This curvy Mexican house could be mistaken for a work of art
There’s barely a single, straight line to be found in Casa Senosiain, the hillside house that looks like Land Art
Phaidon’s Atlas of Interior Design offers readers an unparalleled overview of more than 400 beautiful, innovative and inspiring residential interiors from the past eight decades.
There are jewel-bright tropical villas and majestic, tawny haciendas; gleaming city pads and winsome country boltholes. The book is a must-have for all design lovers, arty interiors enthusiasts, and armchair travellers, and is especially enjoyable at a time when taking a trip abroad to see new places can be problematic.
Some inclusions are easy to place within the terms of art history, with obvious features that can be described as, say, modernist or neoclassical. However, a few houses in the book look more like works of art themselves, rather than conventional dwellings. Take Casa Senosiain, by Javier Senosiain, built in Naucalpan de Juárez, Mexico, in 1984.
“In the city of Naucalpan de Juárez, slightly northwest of Mexico City, Javier Senosiain—a key figure in the organic architecture movement—has constructed a unique biomorphic home,” explains our new book. “Tucked into the hillside like a sleeping creature or a partially submerged sea monster, the sinuous, molded concrete house twists and turns.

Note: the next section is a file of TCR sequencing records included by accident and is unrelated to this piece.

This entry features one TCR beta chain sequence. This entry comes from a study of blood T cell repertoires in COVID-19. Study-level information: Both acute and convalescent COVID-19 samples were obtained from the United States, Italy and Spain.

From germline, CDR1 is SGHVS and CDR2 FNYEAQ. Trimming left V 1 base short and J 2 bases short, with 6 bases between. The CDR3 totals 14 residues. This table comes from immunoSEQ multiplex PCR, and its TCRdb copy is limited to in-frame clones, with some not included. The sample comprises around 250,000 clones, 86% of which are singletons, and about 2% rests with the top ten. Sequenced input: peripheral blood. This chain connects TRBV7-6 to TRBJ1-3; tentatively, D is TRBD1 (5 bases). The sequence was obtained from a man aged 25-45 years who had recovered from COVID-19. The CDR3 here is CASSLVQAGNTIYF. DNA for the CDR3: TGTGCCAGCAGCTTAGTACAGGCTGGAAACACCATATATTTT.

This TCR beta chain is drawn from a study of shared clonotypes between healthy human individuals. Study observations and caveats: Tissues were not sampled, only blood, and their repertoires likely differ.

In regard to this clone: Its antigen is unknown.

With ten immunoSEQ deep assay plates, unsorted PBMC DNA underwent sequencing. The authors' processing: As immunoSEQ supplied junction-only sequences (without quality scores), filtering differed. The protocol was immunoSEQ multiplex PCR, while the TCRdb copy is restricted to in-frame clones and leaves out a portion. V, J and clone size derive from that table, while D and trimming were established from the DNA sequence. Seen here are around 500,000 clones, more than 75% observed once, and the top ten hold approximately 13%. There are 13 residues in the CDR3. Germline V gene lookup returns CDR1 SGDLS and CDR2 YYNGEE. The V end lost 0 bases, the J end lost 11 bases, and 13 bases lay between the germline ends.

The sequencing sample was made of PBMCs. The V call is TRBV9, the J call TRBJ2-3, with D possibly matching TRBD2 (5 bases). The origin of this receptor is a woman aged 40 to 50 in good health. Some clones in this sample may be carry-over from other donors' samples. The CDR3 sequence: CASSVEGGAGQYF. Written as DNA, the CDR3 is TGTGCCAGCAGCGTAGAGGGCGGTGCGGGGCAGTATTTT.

“Senosiain folded the house into the contours of the site like a piece of Land Art,” the text goes on. “Vast curving windows and apertures, which have the look of open mouths or eyes, serve to introduce light and air deep into the winding body of the beast. Internally, there is hardly a straight wall or a right angle to be found.
“The rounded shapes of every room led Senosiain, inevitably, to create custom furniture and integrated designs, such as bookshelves, wardrobes, and seating that have been woven into the structure of the walls. A prime example is the main living room, where a long, fitted sofa runs along one wall and under the vast window looking out onto the garden. The few freestanding pieces here include a hand-crafted timber coffee table, a wicker chair suspended from the ceiling, and a chair in the shape of a hand by the Mexican sculptor Pedro Friedeberg.”
To see many more interiors as inspiring and intriguing as this, order a copy of our Atlas of Interior Design here.